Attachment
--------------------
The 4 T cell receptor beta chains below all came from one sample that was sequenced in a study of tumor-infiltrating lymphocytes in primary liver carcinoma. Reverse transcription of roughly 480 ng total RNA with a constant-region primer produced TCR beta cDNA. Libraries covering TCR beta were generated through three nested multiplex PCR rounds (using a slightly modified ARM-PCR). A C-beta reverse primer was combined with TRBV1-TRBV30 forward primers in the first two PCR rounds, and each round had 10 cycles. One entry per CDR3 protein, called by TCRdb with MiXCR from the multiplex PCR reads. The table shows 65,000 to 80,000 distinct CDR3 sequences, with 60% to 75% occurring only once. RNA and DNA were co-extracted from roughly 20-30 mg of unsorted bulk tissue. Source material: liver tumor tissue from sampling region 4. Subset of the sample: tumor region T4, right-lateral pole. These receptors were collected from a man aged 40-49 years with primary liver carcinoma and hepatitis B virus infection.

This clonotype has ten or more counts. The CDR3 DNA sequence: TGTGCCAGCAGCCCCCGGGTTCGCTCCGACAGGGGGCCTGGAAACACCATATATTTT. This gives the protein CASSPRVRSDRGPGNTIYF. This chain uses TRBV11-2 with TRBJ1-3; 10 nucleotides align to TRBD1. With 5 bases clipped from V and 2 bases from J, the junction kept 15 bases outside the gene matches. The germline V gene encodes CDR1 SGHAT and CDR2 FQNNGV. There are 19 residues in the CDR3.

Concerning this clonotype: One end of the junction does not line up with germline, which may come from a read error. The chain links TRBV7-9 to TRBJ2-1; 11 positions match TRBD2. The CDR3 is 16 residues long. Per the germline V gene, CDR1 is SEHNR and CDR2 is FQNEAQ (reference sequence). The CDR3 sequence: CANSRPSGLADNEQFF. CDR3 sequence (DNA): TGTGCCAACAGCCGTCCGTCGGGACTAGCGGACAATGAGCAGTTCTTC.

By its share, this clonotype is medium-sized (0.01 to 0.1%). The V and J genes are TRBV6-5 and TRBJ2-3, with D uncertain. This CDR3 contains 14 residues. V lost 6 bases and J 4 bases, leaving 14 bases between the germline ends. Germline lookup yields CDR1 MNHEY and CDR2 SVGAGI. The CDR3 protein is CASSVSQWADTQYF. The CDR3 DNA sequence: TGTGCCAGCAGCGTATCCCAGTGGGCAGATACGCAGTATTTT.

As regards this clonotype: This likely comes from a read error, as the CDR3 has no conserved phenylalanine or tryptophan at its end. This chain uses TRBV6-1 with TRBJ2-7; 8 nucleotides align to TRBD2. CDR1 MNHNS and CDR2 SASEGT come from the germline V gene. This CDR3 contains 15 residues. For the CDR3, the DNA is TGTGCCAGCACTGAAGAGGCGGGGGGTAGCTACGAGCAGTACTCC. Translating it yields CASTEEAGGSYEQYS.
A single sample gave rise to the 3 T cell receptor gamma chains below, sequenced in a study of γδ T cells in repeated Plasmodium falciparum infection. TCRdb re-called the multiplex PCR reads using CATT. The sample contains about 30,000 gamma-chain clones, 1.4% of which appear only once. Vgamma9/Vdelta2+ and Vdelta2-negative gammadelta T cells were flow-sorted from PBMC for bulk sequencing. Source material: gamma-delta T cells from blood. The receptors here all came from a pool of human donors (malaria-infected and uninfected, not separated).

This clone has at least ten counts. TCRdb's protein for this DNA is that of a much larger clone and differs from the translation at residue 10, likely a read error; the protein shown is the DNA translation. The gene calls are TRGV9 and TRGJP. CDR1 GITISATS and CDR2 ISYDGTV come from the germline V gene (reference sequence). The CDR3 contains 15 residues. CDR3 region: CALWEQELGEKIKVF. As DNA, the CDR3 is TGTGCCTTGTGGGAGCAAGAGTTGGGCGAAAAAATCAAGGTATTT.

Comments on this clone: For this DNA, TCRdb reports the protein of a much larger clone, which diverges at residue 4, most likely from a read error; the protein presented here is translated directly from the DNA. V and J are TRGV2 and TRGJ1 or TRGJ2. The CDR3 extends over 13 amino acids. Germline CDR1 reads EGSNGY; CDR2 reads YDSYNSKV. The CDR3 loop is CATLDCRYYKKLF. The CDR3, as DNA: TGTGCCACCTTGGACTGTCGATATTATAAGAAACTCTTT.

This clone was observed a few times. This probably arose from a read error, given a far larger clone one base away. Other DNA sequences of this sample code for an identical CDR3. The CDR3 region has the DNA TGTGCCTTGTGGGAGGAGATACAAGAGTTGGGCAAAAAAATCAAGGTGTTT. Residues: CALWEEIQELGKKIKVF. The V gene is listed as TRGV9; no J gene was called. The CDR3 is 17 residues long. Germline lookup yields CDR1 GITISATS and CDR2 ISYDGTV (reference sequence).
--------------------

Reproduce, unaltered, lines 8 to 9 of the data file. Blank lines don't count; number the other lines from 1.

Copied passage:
Comments on this clone: For this DNA, TCRdb reports the protein of a much larger clone, which diverges at residue 4, most likely from a read error; the protein presented here is translated directly from the DNA. V and J are TRGV2 and TRGJ1 or TRGJ2. The CDR3 extends over 13 amino acids. Germline CDR1 reads EGSNGY; CDR2 reads YDSYNSKV. The CDR3 loop is CATLDCRYYKKLF. The CDR3, as DNA: TGTGCCACCTTGGACTGTCGATATTATAAGAAACTCTTT.

This clone was observed a few times. This probably arose from a read error, given a far larger clone one base away. Other DNA sequences of this sample code for an identical CDR3. The CDR3 region has the DNA TGTGCCTTGTGGGAGGAGATACAAGAGTTGGGCAAAAAAATCAAGGTGTTT. Residues: CALWEEIQELGKKIKVF. The V gene is listed as TRGV9; no J gene was called. The CDR3 is 17 residues long. Germline lookup yields CDR1 GITISATS and CDR2 ISYDGTV (reference sequence).